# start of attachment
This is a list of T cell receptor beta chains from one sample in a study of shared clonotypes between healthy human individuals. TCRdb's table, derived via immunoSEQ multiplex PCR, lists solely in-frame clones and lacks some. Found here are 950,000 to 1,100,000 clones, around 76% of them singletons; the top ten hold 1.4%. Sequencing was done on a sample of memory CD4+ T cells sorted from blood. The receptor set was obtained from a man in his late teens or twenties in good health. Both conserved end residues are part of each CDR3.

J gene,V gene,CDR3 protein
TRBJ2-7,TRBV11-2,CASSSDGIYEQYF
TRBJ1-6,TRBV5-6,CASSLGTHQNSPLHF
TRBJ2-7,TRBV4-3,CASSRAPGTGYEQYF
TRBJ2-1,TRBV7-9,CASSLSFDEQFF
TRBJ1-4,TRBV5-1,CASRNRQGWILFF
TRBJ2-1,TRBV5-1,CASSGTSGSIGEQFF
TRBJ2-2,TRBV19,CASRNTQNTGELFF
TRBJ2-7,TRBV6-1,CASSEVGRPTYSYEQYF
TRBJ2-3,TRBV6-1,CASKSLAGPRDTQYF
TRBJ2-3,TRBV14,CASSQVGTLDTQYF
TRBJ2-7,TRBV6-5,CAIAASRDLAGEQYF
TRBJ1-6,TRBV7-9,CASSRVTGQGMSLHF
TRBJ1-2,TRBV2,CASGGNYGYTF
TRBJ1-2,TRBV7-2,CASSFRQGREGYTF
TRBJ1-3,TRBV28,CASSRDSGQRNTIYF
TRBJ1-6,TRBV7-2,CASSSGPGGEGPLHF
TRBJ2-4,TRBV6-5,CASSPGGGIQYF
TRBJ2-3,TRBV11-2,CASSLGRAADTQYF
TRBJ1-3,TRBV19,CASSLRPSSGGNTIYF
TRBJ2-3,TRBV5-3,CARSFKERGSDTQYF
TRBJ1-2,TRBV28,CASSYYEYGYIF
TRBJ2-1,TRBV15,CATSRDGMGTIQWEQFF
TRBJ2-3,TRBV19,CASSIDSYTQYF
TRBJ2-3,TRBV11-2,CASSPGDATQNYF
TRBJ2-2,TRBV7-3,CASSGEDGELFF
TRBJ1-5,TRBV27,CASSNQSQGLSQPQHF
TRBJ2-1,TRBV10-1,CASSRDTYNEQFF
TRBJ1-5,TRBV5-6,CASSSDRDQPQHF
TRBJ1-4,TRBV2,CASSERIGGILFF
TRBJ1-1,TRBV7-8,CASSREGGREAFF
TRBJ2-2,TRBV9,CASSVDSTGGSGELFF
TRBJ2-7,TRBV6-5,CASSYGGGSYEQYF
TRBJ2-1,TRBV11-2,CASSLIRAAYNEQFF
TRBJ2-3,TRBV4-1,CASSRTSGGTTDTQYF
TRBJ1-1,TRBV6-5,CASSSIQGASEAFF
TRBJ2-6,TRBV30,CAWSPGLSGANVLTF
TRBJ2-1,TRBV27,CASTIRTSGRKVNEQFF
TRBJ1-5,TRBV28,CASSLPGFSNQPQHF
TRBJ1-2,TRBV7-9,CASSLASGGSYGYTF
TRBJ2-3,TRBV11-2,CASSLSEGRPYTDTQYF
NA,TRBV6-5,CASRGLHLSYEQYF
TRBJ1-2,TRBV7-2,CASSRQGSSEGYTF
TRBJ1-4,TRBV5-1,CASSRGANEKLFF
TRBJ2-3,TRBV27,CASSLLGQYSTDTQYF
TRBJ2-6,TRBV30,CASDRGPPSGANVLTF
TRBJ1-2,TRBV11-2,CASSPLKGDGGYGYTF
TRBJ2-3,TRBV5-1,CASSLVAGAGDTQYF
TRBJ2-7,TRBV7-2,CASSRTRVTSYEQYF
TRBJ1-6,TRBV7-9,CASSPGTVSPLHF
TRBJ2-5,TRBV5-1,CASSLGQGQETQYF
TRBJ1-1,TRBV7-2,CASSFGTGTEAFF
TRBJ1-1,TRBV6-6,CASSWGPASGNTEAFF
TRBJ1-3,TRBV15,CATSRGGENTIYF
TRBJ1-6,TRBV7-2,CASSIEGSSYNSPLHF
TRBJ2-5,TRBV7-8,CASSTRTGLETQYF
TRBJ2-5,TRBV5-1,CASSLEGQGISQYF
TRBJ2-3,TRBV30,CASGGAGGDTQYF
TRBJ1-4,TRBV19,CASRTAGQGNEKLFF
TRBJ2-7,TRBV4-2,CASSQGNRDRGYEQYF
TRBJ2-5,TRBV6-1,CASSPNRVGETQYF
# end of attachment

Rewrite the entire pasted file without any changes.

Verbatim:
This is a list of T cell receptor beta chains from one sample in a study of shared clonotypes between healthy human individuals. TCRdb's table, derived via immunoSEQ multiplex PCR, lists solely in-frame clones and lacks some. Found here are 950,000 to 1,100,000 clones, around 76% of them singletons; the top ten hold 1.4%. Sequencing was done on a sample of memory CD4+ T cells sorted from blood. The receptor set was obtained from a man in his late teens or twenties in good health. Both conserved end residues are part of each CDR3.

J gene,V gene,CDR3 protein
TRBJ2-7,TRBV11-2,CASSSDGIYEQYF
TRBJ1-6,TRBV5-6,CASSLGTHQNSPLHF
TRBJ2-7,TRBV4-3,CASSRAPGTGYEQYF
TRBJ2-1,TRBV7-9,CASSLSFDEQFF
TRBJ1-4,TRBV5-1,CASRNRQGWILFF
TRBJ2-1,TRBV5-1,CASSGTSGSIGEQFF
TRBJ2-2,TRBV19,CASRNTQNTGELFF
TRBJ2-7,TRBV6-1,CASSEVGRPTYSYEQYF
TRBJ2-3,TRBV6-1,CASKSLAGPRDTQYF
TRBJ2-3,TRBV14,CASSQVGTLDTQYF
TRBJ2-7,TRBV6-5,CAIAASRDLAGEQYF
TRBJ1-6,TRBV7-9,CASSRVTGQGMSLHF
TRBJ1-2,TRBV2,CASGGNYGYTF
TRBJ1-2,TRBV7-2,CASSFRQGREGYTF
TRBJ1-3,TRBV28,CASSRDSGQRNTIYF
TRBJ1-6,TRBV7-2,CASSSGPGGEGPLHF
TRBJ2-4,TRBV6-5,CASSPGGGIQYF
TRBJ2-3,TRBV11-2,CASSLGRAADTQYF
TRBJ1-3,TRBV19,CASSLRPSSGGNTIYF
TRBJ2-3,TRBV5-3,CARSFKERGSDTQYF
TRBJ1-2,TRBV28,CASSYYEYGYIF
TRBJ2-1,TRBV15,CATSRDGMGTIQWEQFF
TRBJ2-3,TRBV19,CASSIDSYTQYF
TRBJ2-3,TRBV11-2,CASSPGDATQNYF
TRBJ2-2,TRBV7-3,CASSGEDGELFF
TRBJ1-5,TRBV27,CASSNQSQGLSQPQHF
TRBJ2-1,TRBV10-1,CASSRDTYNEQFF
TRBJ1-5,TRBV5-6,CASSSDRDQPQHF
TRBJ1-4,TRBV2,CASSERIGGILFF
TRBJ1-1,TRBV7-8,CASSREGGREAFF
TRBJ2-2,TRBV9,CASSVDSTGGSGELFF
TRBJ2-7,TRBV6-5,CASSYGGGSYEQYF
TRBJ2-1,TRBV11-2,CASSLIRAAYNEQFF
TRBJ2-3,TRBV4-1,CASSRTSGGTTDTQYF
TRBJ1-1,TRBV6-5,CASSSIQGASEAFF
TRBJ2-6,TRBV30,CAWSPGLSGANVLTF
TRBJ2-1,TRBV27,CASTIRTSGRKVNEQFF
TRBJ1-5,TRBV28,CASSLPGFSNQPQHF
TRBJ1-2,TRBV7-9,CASSLASGGSYGYTF
TRBJ2-3,TRBV11-2,CASSLSEGRPYTDTQYF
NA,TRBV6-5,CASRGLHLSYEQYF
TRBJ1-2,TRBV7-2,CASSRQGSSEGYTF
TRBJ1-4,TRBV5-1,CASSRGANEKLFF
TRBJ2-3,TRBV27,CASSLLGQYSTDTQYF
TRBJ2-6,TRBV30,CASDRGPPSGANVLTF
TRBJ1-2,TRBV11-2,CASSPLKGDGGYGYTF
TRBJ2-3,TRBV5-1,CASSLVAGAGDTQYF
TRBJ2-7,TRBV7-2,CASSRTRVTSYEQYF
TRBJ1-6,TRBV7-9,CASSPGTVSPLHF
TRBJ2-5,TRBV5-1,CASSLGQGQETQYF
TRBJ1-1,TRBV7-2,CASSFGTGTEAFF
TRBJ1-1,TRBV6-6,CASSWGPASGNTEAFF
TRBJ1-3,TRBV15,CATSRGGENTIYF
TRBJ1-6,TRBV7-2,CASSIEGSSYNSPLHF
TRBJ2-5,TRBV7-8,CASSTRTGLETQYF
TRBJ2-5,TRBV5-1,CASSLEGQGISQYF
TRBJ2-3,TRBV30,CASGGAGGDTQYF
TRBJ1-4,TRBV19,CASRTAGQGNEKLFF
TRBJ2-7,TRBV4-2,CASSQGNRDRGYEQYF
TRBJ2-5,TRBV6-1,CASSPNRVGETQYF